Springfield’s ‘bad Santas’ can’t kick sin tax habit

Springfield’s ‘bad Santas’ can’t kick sin tax habit

Bad habits are tough to break, and Illinois lawmakers can’t ditch their habit of depending on sin taxes to raise revenue.

The beginning of a new year usually encourages people to kick bad habits, but that’s unlikely for Illinois lawmakers, who impose the highest tax burden in the country.

Excise taxes, or “sin” taxes, on goods and activities like alcohol, tobacco, gambling and marijuana are intended to encourage moderation, but they should be used in moderation.

What constitutes a sin is open to interpretation. Chicago considers streaming your favorite TV show or song a sin, slapping a 9% amusement tax on entertainment services such as Netflix, Hulu and Spotify.

Excise taxes are regressive, meaning low-income residents give up a higher percentage of what they earn compared to affluent residents.

The Tax Foundation found cigarette taxes hit low-income smokers at three times the rate of rich smokers.

Plus, Illinois’ high cigarette excise tax revenue is unreliable because tax hikes bring a short uptick in revenue before eventually falling off. A $1 increase in cigarette taxes negatively impacts revenue by over $28 million.

Advocates for sin taxes argue it generates revenue and incentivizes better behavior, like quitting smoking. But the two goals work against each other: if people quit smoking in droves, there’s less revenue from the tax.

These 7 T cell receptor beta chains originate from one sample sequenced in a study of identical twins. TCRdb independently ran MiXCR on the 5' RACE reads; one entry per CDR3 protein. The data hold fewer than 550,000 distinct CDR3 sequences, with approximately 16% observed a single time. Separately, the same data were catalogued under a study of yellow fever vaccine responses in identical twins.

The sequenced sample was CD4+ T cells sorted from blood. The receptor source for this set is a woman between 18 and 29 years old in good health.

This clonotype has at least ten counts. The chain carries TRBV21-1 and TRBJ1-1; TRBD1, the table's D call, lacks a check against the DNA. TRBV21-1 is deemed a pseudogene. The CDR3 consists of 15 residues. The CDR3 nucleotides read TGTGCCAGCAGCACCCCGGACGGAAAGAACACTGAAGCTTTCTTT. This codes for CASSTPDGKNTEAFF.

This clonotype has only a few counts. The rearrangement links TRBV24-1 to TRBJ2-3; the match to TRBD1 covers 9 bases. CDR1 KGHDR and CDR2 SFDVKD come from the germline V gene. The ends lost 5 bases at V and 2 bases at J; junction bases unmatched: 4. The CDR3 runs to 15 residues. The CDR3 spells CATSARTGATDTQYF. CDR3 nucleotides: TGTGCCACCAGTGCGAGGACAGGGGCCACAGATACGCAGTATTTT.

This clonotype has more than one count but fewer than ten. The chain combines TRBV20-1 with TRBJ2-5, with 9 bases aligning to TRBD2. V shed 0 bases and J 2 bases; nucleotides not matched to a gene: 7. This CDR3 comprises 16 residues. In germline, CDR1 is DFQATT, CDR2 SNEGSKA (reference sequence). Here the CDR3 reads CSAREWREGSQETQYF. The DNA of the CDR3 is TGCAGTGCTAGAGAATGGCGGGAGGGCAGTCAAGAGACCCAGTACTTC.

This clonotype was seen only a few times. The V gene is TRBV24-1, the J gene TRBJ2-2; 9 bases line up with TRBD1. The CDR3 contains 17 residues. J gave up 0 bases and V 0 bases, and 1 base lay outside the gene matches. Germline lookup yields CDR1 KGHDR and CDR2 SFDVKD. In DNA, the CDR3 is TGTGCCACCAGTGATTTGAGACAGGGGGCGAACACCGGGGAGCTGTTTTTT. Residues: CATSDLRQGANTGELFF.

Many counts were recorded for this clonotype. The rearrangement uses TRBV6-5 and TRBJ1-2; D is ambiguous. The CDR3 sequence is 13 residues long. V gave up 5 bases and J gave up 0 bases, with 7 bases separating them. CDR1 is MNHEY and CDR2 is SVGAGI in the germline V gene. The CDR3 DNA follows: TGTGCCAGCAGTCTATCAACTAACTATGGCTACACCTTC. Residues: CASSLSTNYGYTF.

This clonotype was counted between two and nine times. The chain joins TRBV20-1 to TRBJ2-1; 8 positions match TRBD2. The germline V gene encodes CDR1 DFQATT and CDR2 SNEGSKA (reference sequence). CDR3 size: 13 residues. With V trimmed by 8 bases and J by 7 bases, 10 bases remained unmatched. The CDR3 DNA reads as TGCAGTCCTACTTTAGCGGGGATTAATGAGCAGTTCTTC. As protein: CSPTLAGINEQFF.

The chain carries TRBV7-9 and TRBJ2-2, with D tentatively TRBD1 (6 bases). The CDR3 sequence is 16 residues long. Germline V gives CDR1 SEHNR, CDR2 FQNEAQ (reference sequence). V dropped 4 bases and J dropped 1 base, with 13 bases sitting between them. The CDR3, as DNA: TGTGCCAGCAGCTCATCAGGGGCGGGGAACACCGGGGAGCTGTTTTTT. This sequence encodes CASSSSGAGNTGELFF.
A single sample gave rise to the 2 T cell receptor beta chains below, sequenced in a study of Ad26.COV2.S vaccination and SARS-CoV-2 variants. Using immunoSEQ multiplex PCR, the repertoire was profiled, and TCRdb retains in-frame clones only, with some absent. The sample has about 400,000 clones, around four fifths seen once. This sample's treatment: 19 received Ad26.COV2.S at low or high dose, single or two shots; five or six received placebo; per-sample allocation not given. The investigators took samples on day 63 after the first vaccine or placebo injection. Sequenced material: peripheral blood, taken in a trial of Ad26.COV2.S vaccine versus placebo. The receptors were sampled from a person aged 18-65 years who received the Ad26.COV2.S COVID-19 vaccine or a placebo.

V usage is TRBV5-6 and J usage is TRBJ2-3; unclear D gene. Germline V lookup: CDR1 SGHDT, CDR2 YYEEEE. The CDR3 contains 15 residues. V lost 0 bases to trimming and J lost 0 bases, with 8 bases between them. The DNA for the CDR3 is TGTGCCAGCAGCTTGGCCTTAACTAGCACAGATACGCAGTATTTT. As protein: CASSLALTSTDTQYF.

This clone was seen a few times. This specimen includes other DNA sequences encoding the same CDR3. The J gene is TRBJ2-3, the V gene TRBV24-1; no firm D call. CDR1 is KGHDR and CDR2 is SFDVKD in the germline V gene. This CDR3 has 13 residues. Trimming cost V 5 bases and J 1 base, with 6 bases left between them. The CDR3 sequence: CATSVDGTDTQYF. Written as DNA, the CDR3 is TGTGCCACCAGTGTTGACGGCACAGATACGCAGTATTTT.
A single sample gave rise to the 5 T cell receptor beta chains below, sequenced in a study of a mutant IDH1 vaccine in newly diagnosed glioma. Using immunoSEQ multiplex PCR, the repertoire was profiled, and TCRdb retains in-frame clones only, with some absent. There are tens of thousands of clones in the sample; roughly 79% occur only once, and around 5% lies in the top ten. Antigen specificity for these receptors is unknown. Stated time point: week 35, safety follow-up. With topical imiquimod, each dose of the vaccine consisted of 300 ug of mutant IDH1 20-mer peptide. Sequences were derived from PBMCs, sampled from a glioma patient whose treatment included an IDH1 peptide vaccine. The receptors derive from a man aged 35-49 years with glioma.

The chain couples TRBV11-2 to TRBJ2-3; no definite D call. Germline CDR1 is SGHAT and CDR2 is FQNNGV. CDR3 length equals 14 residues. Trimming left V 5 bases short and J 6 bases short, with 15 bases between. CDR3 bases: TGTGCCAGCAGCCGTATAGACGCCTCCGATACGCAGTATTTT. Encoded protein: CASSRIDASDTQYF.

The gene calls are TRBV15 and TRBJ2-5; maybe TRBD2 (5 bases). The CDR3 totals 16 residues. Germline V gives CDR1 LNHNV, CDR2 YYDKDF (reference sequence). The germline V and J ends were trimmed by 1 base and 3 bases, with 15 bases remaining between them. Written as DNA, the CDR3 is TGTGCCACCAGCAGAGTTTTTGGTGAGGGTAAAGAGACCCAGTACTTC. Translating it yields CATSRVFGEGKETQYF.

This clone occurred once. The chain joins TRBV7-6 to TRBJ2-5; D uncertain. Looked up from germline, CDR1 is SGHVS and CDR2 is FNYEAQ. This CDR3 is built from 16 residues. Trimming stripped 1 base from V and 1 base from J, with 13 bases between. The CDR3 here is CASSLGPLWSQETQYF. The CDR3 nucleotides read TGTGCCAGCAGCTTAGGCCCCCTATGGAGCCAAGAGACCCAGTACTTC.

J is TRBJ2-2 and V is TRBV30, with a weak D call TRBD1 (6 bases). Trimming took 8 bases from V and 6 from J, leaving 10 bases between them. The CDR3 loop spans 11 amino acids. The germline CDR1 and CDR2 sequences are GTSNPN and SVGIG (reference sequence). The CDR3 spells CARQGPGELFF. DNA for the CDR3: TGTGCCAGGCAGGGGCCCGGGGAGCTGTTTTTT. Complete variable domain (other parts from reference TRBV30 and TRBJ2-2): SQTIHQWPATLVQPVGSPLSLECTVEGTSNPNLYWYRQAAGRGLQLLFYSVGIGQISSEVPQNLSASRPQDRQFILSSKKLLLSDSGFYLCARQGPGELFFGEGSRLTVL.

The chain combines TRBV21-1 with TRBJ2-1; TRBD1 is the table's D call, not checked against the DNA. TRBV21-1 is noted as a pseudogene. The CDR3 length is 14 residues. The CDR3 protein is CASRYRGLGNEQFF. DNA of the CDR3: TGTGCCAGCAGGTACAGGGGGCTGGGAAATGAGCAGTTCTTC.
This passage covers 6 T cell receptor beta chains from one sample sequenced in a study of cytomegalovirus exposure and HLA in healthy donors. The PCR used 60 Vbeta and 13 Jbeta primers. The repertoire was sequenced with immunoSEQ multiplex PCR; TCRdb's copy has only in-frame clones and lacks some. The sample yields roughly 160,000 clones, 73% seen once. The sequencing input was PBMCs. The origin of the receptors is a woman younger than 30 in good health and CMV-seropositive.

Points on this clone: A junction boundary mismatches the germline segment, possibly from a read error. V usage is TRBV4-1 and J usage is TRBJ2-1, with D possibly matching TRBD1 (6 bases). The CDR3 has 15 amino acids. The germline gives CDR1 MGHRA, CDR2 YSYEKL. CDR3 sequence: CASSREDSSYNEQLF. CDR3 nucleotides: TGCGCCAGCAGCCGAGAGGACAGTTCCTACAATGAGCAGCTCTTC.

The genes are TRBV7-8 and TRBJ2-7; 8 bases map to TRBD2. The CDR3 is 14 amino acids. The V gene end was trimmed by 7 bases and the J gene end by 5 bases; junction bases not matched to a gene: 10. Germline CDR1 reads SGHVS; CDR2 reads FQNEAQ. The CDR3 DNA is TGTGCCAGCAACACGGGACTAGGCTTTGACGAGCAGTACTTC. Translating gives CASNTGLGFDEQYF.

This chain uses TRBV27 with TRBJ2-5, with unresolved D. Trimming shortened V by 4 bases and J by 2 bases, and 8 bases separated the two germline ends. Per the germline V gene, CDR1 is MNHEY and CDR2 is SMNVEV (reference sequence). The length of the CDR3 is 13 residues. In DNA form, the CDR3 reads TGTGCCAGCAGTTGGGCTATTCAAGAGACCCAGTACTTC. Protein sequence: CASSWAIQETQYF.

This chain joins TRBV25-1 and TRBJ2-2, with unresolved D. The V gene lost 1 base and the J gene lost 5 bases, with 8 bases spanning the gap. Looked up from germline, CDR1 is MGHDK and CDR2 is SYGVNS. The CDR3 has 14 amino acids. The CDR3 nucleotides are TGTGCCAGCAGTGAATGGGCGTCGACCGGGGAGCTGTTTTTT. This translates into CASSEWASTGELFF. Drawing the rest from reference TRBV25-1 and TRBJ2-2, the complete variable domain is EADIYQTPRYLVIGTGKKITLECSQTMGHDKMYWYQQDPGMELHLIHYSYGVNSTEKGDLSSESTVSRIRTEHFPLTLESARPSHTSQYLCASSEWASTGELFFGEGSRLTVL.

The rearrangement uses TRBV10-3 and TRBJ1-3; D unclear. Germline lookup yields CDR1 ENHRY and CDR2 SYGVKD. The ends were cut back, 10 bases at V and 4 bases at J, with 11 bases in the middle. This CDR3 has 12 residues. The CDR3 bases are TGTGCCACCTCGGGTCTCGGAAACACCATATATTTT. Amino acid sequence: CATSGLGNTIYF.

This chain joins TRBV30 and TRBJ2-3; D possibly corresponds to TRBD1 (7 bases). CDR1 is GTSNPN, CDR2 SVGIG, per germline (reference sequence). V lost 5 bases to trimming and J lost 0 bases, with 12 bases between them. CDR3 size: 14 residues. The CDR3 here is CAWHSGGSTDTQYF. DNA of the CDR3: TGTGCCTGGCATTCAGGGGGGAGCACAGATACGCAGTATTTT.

For recreational marijuana, Illinoisans pay the second-highest taxes in the nation behind Washington state. High taxes push consumers to illegal sellers. The Illinois Commission on Government Forecasting and Accountability lowered expectations for the cannabis tax fund by $8 million.

Sports betting is one of the newest sin taxes imposed on the state. Illinois just surpassed New Jersey as the second-biggest sports betting market in the nation.

Chicago’s newest sin will be opening a casino in the River West neighborhood. The revenue will exclusively go to police and fire pensions. In the best-case scenario, the casino will only pay for 9% of the city’s pension debt – far from a solution.

Instead of inventing new ways to tax Illinoisans, lawmakers should look to the other side of the budget: spending. Revenue shortages will always be an issue when spending increases at an irresponsible and unsustainable rate.

Illinois had $210.5 billion in debt at the end of fiscal year 2021, or $49,500 per taxpayer, the third-highest in the nation. The first step in quitting a bad habit is admitting you have a problem.

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